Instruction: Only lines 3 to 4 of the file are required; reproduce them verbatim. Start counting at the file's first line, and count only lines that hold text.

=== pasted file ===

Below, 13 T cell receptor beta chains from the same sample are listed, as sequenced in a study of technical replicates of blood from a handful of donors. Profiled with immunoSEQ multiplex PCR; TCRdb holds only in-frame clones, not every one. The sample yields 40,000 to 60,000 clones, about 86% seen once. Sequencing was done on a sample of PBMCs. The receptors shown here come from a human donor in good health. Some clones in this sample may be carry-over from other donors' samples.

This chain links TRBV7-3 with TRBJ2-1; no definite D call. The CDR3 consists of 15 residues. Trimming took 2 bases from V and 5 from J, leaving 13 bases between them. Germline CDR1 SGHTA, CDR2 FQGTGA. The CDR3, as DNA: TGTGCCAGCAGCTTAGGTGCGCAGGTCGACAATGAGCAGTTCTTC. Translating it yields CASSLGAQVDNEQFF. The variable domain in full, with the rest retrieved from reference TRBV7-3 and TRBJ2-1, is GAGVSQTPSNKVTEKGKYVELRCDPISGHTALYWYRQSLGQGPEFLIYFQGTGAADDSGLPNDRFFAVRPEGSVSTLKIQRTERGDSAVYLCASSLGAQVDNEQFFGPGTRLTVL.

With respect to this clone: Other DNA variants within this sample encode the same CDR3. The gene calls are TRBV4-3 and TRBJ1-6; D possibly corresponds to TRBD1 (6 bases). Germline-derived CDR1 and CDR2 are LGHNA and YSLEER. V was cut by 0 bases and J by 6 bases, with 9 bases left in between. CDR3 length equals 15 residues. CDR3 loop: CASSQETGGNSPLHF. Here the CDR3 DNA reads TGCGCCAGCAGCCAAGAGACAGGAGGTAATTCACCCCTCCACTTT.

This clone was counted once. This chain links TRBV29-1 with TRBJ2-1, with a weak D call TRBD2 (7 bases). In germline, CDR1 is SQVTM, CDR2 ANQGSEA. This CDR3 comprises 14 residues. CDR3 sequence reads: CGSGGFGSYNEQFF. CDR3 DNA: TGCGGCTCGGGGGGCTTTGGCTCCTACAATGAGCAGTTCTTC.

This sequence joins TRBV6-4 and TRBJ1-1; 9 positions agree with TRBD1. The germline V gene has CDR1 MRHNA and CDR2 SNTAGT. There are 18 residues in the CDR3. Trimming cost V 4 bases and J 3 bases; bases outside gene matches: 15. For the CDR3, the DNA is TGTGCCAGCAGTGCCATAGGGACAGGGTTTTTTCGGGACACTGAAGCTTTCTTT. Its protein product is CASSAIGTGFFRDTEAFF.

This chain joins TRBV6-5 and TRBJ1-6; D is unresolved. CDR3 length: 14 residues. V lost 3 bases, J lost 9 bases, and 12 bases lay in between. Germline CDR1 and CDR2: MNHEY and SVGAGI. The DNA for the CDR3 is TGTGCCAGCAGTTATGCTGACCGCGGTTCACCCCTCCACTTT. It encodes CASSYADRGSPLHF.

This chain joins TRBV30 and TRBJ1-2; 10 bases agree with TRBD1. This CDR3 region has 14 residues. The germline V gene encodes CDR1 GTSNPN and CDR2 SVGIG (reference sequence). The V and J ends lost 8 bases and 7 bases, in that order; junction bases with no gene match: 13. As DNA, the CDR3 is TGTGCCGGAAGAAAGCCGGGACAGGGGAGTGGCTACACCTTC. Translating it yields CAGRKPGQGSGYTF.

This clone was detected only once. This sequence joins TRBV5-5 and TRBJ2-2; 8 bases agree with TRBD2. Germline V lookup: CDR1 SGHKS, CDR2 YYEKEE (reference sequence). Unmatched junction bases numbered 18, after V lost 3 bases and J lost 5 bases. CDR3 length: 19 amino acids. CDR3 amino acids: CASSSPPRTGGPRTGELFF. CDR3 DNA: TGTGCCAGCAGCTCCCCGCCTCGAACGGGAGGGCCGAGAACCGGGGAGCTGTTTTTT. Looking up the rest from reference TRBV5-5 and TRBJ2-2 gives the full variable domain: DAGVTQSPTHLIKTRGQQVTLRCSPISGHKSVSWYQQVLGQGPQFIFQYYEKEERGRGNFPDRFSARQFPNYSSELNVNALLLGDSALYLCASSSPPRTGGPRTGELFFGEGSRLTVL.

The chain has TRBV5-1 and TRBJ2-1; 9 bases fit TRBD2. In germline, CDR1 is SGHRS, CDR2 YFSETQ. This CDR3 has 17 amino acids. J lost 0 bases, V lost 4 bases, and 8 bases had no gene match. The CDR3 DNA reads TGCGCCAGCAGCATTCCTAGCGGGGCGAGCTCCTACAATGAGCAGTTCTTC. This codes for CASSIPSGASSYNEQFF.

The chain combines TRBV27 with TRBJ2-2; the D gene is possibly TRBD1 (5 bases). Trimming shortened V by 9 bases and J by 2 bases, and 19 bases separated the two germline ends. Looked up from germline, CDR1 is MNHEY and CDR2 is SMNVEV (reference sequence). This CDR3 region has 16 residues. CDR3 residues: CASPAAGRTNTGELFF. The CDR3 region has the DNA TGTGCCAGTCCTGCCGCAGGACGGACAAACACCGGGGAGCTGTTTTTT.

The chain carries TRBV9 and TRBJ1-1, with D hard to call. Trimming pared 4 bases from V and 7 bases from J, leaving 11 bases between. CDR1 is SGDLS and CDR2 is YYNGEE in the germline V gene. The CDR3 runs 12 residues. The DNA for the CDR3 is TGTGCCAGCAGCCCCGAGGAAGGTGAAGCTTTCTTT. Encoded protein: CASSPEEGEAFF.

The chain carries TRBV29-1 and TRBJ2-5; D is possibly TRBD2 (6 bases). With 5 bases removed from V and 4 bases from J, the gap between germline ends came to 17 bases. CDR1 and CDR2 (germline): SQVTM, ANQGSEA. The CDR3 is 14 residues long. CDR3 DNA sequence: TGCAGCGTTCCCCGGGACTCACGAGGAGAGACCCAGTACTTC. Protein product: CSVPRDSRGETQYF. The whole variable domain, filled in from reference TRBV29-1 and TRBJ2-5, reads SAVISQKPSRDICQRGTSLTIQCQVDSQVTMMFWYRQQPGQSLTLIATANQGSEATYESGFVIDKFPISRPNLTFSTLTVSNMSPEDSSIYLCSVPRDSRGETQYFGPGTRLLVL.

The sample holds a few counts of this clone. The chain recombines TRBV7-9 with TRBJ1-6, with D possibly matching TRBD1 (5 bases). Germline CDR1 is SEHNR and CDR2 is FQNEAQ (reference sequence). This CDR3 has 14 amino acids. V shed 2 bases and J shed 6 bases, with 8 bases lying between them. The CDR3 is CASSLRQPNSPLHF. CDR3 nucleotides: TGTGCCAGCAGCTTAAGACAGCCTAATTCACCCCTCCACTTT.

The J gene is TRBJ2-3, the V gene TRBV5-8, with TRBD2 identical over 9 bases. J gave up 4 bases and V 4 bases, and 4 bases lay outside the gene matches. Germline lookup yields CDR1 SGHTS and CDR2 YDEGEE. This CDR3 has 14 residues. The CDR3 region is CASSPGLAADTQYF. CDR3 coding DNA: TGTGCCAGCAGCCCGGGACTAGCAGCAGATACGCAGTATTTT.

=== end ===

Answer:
With respect to this clone: Other DNA variants within this sample encode the same CDR3. The gene calls are TRBV4-3 and TRBJ1-6; D possibly corresponds to TRBD1 (6 bases). Germline-derived CDR1 and CDR2 are LGHNA and YSLEER. V was cut by 0 bases and J by 6 bases, with 9 bases left in between. CDR3 length equals 15 residues. CDR3 loop: CASSQETGGNSPLHF. Here the CDR3 DNA reads TGCGCCAGCAGCCAAGAGACAGGAGGTAATTCACCCCTCCACTTT.

This clone was counted once. This chain links TRBV29-1 with TRBJ2-1, with a weak D call TRBD2 (7 bases). In germline, CDR1 is SQVTM, CDR2 ANQGSEA. This CDR3 comprises 14 residues. CDR3 sequence reads: CGSGGFGSYNEQFF. CDR3 DNA: TGCGGCTCGGGGGGCTTTGGCTCCTACAATGAGCAGTTCTTC.